“We were moving things from one storage unit to the next. At some point we both thought we had moved the baby to the first car,” Holley remembered.
Two kids — two car seats. One facing forward, one facing back, with a high back that protects the infant in a crash, but makes him invisible to anyone in the front.
“We dropped my husband’s car in a parking lot at noon, in June, in Charleston. Then we drove to the park. When I went to take the baby out and put him in a stroller, I screamed, ‘Oh my god, where is the baby?’”
A new study from Arizona State University and the University of California San Diego quantifies just how long it takes for cars to reach killer temperatures in either the sun or the shade.
It isn’t long on a hot summer day.
The team tested six cars, including two sedans, two economy cars and two minivans.
Left in the sun on a 100-degree day in Arizona, it took just an hour for the interior temperature to hit 116 degrees. Dashboards heated up to a stinging 157 degrees and seats hit 123 degrees in that time.
The shade wasn’t much better. Interior temperatures reached 100 degrees after one hour and seats were 105 degrees.
“These tests replicated what might happen during a shopping trip,” said Nancy Selover, an Arizona State University climatologist and research professor.
“We wanted to know what the interior of each vehicle would be like after one hour, about the amount of time it would take to get groceries. I knew the temperatures would be hot, but I was surprised by the surface temperatures.”
Often, parents whose children die after being left in cars are charged with manslaughter or prosecuted for neglect. But Gene Brewer, an ASU associate professor of psychology who studies memory, says it’s very easy to become distracted.
“Memory failures are remarkably powerful, and they happen to everyone,” he said. “There is no difference between gender, class, personality, race or other traits. Functionally, there isn’t much of a difference between forgetting your keys and forgetting your child in the car.”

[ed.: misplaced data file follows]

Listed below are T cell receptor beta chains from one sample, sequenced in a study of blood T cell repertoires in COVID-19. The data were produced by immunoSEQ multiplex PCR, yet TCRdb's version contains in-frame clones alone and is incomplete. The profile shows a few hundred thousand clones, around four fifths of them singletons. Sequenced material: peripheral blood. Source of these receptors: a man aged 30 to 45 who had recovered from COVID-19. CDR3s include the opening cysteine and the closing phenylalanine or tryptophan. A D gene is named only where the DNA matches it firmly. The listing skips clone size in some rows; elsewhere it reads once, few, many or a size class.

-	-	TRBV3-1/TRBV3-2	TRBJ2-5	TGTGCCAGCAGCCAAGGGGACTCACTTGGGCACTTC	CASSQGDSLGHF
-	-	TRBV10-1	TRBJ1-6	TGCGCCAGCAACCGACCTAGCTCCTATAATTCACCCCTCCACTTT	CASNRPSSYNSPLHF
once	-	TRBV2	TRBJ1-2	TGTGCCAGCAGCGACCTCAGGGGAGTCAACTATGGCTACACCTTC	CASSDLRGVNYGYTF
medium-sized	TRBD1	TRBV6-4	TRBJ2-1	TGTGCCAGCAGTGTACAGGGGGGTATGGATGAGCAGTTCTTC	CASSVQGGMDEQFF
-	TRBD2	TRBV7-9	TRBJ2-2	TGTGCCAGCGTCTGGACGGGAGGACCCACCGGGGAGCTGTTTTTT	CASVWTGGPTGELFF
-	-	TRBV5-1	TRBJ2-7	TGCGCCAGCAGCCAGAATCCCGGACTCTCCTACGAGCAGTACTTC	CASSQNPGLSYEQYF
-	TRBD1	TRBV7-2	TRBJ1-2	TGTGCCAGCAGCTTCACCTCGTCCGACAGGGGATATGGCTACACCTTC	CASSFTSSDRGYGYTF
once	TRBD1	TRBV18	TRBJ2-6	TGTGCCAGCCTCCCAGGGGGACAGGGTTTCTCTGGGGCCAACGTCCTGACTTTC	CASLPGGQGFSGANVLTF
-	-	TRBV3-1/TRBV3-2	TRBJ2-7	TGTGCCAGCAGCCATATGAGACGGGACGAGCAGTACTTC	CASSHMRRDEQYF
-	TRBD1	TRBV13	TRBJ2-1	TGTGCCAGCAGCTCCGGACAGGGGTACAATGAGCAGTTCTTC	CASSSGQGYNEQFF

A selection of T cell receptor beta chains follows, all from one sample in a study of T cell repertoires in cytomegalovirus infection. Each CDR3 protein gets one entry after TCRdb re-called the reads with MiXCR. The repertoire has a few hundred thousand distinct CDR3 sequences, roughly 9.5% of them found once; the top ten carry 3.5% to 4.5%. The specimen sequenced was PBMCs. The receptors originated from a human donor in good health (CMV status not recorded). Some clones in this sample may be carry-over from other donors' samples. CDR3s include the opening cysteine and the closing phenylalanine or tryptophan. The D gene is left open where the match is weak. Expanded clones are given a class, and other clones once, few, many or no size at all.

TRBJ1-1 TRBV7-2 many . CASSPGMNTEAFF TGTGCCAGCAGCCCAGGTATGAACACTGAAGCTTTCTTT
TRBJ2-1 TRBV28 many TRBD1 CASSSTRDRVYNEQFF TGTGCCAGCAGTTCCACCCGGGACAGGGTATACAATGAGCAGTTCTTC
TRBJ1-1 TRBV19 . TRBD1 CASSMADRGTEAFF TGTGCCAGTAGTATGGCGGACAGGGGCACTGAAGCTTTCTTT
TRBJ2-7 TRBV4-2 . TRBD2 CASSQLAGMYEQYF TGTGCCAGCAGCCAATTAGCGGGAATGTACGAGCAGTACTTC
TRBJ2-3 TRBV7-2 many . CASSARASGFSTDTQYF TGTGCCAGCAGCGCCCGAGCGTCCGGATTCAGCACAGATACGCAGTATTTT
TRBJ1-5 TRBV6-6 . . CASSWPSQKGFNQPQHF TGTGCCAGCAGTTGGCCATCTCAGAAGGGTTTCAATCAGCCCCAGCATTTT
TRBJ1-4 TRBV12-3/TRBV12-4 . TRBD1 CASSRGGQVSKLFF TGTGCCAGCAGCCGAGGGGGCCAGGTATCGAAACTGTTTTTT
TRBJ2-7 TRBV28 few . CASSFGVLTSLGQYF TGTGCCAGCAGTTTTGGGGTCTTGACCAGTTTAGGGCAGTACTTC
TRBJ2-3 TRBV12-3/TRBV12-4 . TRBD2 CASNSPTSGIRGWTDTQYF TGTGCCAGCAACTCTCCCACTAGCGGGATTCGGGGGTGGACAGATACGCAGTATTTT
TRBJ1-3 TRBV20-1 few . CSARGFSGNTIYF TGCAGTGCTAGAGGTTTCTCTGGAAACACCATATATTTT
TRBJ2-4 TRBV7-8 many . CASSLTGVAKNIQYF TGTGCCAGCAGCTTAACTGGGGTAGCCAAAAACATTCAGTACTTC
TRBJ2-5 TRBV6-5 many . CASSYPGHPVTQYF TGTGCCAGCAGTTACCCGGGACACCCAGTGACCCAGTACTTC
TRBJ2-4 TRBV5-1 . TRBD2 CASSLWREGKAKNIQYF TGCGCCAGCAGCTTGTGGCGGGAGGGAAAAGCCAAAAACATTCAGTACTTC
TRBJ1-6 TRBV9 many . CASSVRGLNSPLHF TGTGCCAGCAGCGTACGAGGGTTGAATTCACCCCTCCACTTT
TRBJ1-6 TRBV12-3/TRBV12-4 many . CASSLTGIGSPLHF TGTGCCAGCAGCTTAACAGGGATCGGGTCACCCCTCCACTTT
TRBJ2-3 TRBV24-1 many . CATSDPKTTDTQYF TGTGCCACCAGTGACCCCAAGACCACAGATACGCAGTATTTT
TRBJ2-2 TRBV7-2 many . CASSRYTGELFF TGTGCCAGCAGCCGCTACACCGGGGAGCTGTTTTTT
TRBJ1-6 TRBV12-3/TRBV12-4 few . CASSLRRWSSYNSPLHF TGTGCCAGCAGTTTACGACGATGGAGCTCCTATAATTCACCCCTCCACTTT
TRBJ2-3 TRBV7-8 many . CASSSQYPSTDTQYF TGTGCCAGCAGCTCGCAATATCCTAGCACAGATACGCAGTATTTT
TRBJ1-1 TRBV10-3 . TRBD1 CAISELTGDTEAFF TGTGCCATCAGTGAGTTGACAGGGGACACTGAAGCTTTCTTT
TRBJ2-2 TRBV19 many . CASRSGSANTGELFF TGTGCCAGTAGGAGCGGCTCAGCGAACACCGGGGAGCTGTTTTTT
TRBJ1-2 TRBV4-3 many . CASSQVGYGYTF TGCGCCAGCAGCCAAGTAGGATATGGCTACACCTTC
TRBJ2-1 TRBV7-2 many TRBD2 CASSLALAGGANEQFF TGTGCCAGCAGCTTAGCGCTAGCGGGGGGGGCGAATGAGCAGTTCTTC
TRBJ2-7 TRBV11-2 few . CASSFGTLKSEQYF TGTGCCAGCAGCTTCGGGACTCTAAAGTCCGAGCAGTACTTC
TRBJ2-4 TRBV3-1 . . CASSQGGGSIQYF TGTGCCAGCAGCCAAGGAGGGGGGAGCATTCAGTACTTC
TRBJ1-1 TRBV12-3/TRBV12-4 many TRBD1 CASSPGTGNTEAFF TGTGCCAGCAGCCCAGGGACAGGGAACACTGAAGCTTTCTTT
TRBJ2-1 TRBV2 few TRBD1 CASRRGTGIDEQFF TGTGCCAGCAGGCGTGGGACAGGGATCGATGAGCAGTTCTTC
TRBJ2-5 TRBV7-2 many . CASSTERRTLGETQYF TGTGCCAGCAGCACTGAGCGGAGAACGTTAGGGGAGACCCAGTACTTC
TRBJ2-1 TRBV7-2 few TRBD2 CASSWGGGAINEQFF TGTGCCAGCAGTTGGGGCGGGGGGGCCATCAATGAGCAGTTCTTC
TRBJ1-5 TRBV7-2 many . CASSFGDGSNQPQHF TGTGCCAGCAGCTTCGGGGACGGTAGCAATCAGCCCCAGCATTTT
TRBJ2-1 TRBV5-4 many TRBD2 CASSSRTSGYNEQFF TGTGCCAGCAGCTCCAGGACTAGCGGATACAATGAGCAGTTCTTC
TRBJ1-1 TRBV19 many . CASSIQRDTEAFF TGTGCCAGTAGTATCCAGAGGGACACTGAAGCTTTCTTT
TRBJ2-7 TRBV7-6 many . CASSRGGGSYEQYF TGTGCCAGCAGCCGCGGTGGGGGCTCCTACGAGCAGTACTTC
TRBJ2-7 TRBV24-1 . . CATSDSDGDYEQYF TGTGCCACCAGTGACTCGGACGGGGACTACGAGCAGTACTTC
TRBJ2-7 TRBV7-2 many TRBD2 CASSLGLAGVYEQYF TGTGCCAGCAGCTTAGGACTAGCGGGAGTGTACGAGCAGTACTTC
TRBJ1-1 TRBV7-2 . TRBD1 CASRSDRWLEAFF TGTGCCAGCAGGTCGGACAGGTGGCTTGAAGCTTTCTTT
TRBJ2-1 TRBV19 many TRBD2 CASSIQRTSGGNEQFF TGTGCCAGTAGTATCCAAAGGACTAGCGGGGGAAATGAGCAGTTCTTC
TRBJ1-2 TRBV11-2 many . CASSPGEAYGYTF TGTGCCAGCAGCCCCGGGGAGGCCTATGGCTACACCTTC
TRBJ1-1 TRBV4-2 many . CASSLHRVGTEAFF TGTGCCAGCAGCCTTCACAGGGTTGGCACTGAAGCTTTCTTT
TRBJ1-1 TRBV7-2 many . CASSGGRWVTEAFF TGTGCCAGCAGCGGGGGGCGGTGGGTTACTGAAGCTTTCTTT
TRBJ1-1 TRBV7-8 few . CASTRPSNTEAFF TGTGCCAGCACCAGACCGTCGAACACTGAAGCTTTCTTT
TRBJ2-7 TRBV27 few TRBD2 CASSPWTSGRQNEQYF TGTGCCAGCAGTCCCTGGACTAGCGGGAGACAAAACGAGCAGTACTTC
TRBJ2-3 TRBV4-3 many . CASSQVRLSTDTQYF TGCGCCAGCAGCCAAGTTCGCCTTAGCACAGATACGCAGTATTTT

“Both our children go to a daycare where our son was in a classroom with a little boy that was 10 days younger than him, and his dad recently drove to work without dropping him off,” Holley said.
“His mom came to pick him up at the end of the day and they said, ‘He’s not here.’”
The baby died, strapped into a rear-facing carseat.
She sobs as she remembers the story.
“It should not be possible that this could happen. We are too technologically advanced to have this kind of thing be possible,” Holley said.
"Who decided it’s more important to not have a dead car battery than have a dead baby?”
Fennell’s website, KidsAndCars.org, shares stories of children who have died in hot cars and has a page devoted to advice on how to prevent such a tragedy. Her group has helped lobby for legislation requiring back-up cameras and interior trunk releases in cars.
Now the organization is pressing for federal legislation requiring car seat alerts in all new vehicles, so that babies are never left behind by mistake. Two similar bills are being wrapped into driverless car legislation in the House and Senate.
“You can’t buy a car today that doesn’t automatically turn off your headlights or remind you to turn off your headlights. Who decided it’s more important to not have a dead car battery than have a dead baby?” Fennell asked.
In the meantime, her site offers ways to help lower the odds that a child will be forgotten in the back seat of a car.
Get in the habit of always opening the back door to check the back seat before leaving your vehicle.
Put something you'll need like your cell phone, handbag, employee ID or brief case, etc., in the back seat so that you have to open the back door to retrieve that item every time you park.
Keep a large stuffed animal in the child's car seat. When the child is placed in the car seat, place the stuffed animal in the front passenger seat. It's a visual reminder that the child is in the back seat.
Make sure you have a strict policy in place with your childcare provider about daycare drop‐off. Everyone involved in the care of your child should always be aware of their whereabouts.
Never leave children alone in or around cars; not even for a minute.
Holley is looking forward to seeing cars equipped with fail-safes to make it impossible to forget a child.
“I have purchased a gorgeous, beautiful minivan that has any technology that a parent could want. And it’s not ok that it doesn’t have the technology to prevent this,” she said.
“It has all the bells and whistles and technology, except what you would need to prevent walking away with a human being in it.”